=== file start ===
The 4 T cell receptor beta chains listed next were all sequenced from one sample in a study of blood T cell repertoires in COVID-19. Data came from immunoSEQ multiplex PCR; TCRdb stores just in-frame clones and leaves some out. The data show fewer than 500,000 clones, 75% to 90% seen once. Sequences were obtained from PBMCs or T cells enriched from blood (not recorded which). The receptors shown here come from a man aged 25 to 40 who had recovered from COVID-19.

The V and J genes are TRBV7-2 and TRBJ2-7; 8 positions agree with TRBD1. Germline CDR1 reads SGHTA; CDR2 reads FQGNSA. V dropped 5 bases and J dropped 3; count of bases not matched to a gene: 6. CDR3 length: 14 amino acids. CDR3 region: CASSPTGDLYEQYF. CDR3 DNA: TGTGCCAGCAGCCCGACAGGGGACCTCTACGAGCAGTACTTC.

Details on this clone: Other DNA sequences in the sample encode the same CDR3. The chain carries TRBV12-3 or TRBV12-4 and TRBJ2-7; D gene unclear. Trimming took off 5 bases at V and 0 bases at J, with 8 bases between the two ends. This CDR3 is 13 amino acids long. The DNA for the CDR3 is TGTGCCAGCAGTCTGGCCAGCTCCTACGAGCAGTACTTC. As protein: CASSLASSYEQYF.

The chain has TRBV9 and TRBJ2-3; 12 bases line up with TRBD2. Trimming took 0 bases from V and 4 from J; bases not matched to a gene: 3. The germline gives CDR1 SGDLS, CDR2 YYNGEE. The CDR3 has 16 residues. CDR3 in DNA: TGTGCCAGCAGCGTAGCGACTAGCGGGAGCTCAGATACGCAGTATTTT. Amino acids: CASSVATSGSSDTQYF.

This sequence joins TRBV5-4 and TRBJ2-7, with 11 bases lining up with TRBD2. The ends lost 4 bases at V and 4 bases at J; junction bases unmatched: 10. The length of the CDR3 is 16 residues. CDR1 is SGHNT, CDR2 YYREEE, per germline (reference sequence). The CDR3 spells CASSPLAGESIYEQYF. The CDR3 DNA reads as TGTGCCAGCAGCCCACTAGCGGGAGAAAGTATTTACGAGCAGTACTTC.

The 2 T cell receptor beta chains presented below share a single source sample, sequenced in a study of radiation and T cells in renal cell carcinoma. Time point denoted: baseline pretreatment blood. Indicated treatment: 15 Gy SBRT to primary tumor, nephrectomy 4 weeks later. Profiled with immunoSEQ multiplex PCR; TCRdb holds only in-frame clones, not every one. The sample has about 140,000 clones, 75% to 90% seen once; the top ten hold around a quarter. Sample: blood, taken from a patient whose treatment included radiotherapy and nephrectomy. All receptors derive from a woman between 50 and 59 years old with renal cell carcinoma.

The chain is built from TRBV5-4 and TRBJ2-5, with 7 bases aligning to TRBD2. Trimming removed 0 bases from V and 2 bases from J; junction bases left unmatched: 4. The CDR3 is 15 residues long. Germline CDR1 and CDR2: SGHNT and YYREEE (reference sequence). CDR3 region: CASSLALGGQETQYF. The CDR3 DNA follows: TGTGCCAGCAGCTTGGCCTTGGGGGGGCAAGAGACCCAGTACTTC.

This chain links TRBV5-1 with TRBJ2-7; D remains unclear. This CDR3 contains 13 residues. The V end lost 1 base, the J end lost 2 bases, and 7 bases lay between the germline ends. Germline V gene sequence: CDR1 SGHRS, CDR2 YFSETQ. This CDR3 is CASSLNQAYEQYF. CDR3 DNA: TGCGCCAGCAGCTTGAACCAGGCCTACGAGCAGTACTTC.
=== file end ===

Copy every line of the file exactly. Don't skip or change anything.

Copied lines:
The 4 T cell receptor beta chains listed next were all sequenced from one sample in a study of blood T cell repertoires in COVID-19. Data came from immunoSEQ multiplex PCR; TCRdb stores just in-frame clones and leaves some out. The data show fewer than 500,000 clones, 75% to 90% seen once. Sequences were obtained from PBMCs or T cells enriched from blood (not recorded which). The receptors shown here come from a man aged 25 to 40 who had recovered from COVID-19.

The V and J genes are TRBV7-2 and TRBJ2-7; 8 positions agree with TRBD1. Germline CDR1 reads SGHTA; CDR2 reads FQGNSA. V dropped 5 bases and J dropped 3; count of bases not matched to a gene: 6. CDR3 length: 14 amino acids. CDR3 region: CASSPTGDLYEQYF. CDR3 DNA: TGTGCCAGCAGCCCGACAGGGGACCTCTACGAGCAGTACTTC.

Details on this clone: Other DNA sequences in the sample encode the same CDR3. The chain carries TRBV12-3 or TRBV12-4 and TRBJ2-7; D gene unclear. Trimming took off 5 bases at V and 0 bases at J, with 8 bases between the two ends. This CDR3 is 13 amino acids long. The DNA for the CDR3 is TGTGCCAGCAGTCTGGCCAGCTCCTACGAGCAGTACTTC. As protein: CASSLASSYEQYF.

The chain has TRBV9 and TRBJ2-3; 12 bases line up with TRBD2. Trimming took 0 bases from V and 4 from J; bases not matched to a gene: 3. The germline gives CDR1 SGDLS, CDR2 YYNGEE. The CDR3 has 16 residues. CDR3 in DNA: TGTGCCAGCAGCGTAGCGACTAGCGGGAGCTCAGATACGCAGTATTTT. Amino acids: CASSVATSGSSDTQYF.

This sequence joins TRBV5-4 and TRBJ2-7, with 11 bases lining up with TRBD2. The ends lost 4 bases at V and 4 bases at J; junction bases unmatched: 10. The length of the CDR3 is 16 residues. CDR1 is SGHNT, CDR2 YYREEE, per germline (reference sequence). The CDR3 spells CASSPLAGESIYEQYF. The CDR3 DNA reads as TGTGCCAGCAGCCCACTAGCGGGAGAAAGTATTTACGAGCAGTACTTC.

The 2 T cell receptor beta chains presented below share a single source sample, sequenced in a study of radiation and T cells in renal cell carcinoma. Time point denoted: baseline pretreatment blood. Indicated treatment: 15 Gy SBRT to primary tumor, nephrectomy 4 weeks later. Profiled with immunoSEQ multiplex PCR; TCRdb holds only in-frame clones, not every one. The sample has about 140,000 clones, 75% to 90% seen once; the top ten hold around a quarter. Sample: blood, taken from a patient whose treatment included radiotherapy and nephrectomy. All receptors derive from a woman between 50 and 59 years old with renal cell carcinoma.

The chain is built from TRBV5-4 and TRBJ2-5, with 7 bases aligning to TRBD2. Trimming removed 0 bases from V and 2 bases from J; junction bases left unmatched: 4. The CDR3 is 15 residues long. Germline CDR1 and CDR2: SGHNT and YYREEE (reference sequence). CDR3 region: CASSLALGGQETQYF. The CDR3 DNA follows: TGTGCCAGCAGCTTGGCCTTGGGGGGGCAAGAGACCCAGTACTTC.

This chain links TRBV5-1 with TRBJ2-7; D remains unclear. This CDR3 contains 13 residues. The V end lost 1 base, the J end lost 2 bases, and 7 bases lay between the germline ends. Germline V gene sequence: CDR1 SGHRS, CDR2 YFSETQ. This CDR3 is CASSLNQAYEQYF. CDR3 DNA: TGCGCCAGCAGCTTGAACCAGGCCTACGAGCAGTACTTC.